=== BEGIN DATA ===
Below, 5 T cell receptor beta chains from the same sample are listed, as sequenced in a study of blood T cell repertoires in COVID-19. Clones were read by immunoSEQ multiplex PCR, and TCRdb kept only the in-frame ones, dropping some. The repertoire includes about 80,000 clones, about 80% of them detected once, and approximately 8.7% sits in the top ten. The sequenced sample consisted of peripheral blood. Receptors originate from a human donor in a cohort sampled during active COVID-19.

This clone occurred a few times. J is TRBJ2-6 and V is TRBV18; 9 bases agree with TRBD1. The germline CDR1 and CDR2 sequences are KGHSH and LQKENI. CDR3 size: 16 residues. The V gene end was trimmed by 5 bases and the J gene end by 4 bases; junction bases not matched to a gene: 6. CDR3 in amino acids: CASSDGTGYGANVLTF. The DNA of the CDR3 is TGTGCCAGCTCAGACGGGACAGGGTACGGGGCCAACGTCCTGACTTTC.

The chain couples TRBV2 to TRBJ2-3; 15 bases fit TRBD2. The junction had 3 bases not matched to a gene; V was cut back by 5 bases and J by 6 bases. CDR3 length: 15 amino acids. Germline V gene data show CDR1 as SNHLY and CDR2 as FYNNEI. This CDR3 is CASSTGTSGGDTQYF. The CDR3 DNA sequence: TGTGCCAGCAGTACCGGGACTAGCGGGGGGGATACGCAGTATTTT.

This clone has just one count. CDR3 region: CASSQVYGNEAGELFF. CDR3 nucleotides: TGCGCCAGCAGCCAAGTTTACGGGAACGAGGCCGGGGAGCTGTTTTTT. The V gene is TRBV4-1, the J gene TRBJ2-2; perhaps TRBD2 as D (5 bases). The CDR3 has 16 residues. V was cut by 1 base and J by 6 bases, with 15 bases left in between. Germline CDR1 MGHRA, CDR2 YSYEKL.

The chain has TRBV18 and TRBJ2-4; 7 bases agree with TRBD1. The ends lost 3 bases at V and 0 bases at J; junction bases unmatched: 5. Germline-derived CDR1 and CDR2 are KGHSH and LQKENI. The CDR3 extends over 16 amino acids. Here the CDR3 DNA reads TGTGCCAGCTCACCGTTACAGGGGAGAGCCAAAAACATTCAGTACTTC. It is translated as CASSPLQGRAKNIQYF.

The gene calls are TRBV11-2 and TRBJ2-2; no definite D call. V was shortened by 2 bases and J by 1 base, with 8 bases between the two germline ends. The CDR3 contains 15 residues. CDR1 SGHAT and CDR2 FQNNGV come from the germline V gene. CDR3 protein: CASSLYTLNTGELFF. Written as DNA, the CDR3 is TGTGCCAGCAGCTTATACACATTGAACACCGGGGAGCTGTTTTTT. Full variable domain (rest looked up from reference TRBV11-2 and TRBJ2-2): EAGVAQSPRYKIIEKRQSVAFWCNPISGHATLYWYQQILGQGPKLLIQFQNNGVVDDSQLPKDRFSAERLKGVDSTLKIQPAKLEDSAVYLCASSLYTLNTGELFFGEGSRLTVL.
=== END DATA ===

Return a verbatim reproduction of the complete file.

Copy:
Below, 5 T cell receptor beta chains from the same sample are listed, as sequenced in a study of blood T cell repertoires in COVID-19. Clones were read by immunoSEQ multiplex PCR, and TCRdb kept only the in-frame ones, dropping some. The repertoire includes about 80,000 clones, about 80% of them detected once, and approximately 8.7% sits in the top ten. The sequenced sample consisted of peripheral blood. Receptors originate from a human donor in a cohort sampled during active COVID-19.

This clone occurred a few times. J is TRBJ2-6 and V is TRBV18; 9 bases agree with TRBD1. The germline CDR1 and CDR2 sequences are KGHSH and LQKENI. CDR3 size: 16 residues. The V gene end was trimmed by 5 bases and the J gene end by 4 bases; junction bases not matched to a gene: 6. CDR3 in amino acids: CASSDGTGYGANVLTF. The DNA of the CDR3 is TGTGCCAGCTCAGACGGGACAGGGTACGGGGCCAACGTCCTGACTTTC.

The chain couples TRBV2 to TRBJ2-3; 15 bases fit TRBD2. The junction had 3 bases not matched to a gene; V was cut back by 5 bases and J by 6 bases. CDR3 length: 15 amino acids. Germline V gene data show CDR1 as SNHLY and CDR2 as FYNNEI. This CDR3 is CASSTGTSGGDTQYF. The CDR3 DNA sequence: TGTGCCAGCAGTACCGGGACTAGCGGGGGGGATACGCAGTATTTT.

This clone has just one count. CDR3 region: CASSQVYGNEAGELFF. CDR3 nucleotides: TGCGCCAGCAGCCAAGTTTACGGGAACGAGGCCGGGGAGCTGTTTTTT. The V gene is TRBV4-1, the J gene TRBJ2-2; perhaps TRBD2 as D (5 bases). The CDR3 has 16 residues. V was cut by 1 base and J by 6 bases, with 15 bases left in between. Germline CDR1 MGHRA, CDR2 YSYEKL.

The chain has TRBV18 and TRBJ2-4; 7 bases agree with TRBD1. The ends lost 3 bases at V and 0 bases at J; junction bases unmatched: 5. Germline-derived CDR1 and CDR2 are KGHSH and LQKENI. The CDR3 extends over 16 amino acids. Here the CDR3 DNA reads TGTGCCAGCTCACCGTTACAGGGGAGAGCCAAAAACATTCAGTACTTC. It is translated as CASSPLQGRAKNIQYF.

The gene calls are TRBV11-2 and TRBJ2-2; no definite D call. V was shortened by 2 bases and J by 1 base, with 8 bases between the two germline ends. The CDR3 contains 15 residues. CDR1 SGHAT and CDR2 FQNNGV come from the germline V gene. CDR3 protein: CASSLYTLNTGELFF. Written as DNA, the CDR3 is TGTGCCAGCAGCTTATACACATTGAACACCGGGGAGCTGTTTTTT. Full variable domain (rest looked up from reference TRBV11-2 and TRBJ2-2): EAGVAQSPRYKIIEKRQSVAFWCNPISGHATLYWYQQILGQGPKLLIQFQNNGVVDDSQLPKDRFSAERLKGVDSTLKIQPAKLEDSAVYLCASSLYTLNTGELFFGEGSRLTVL.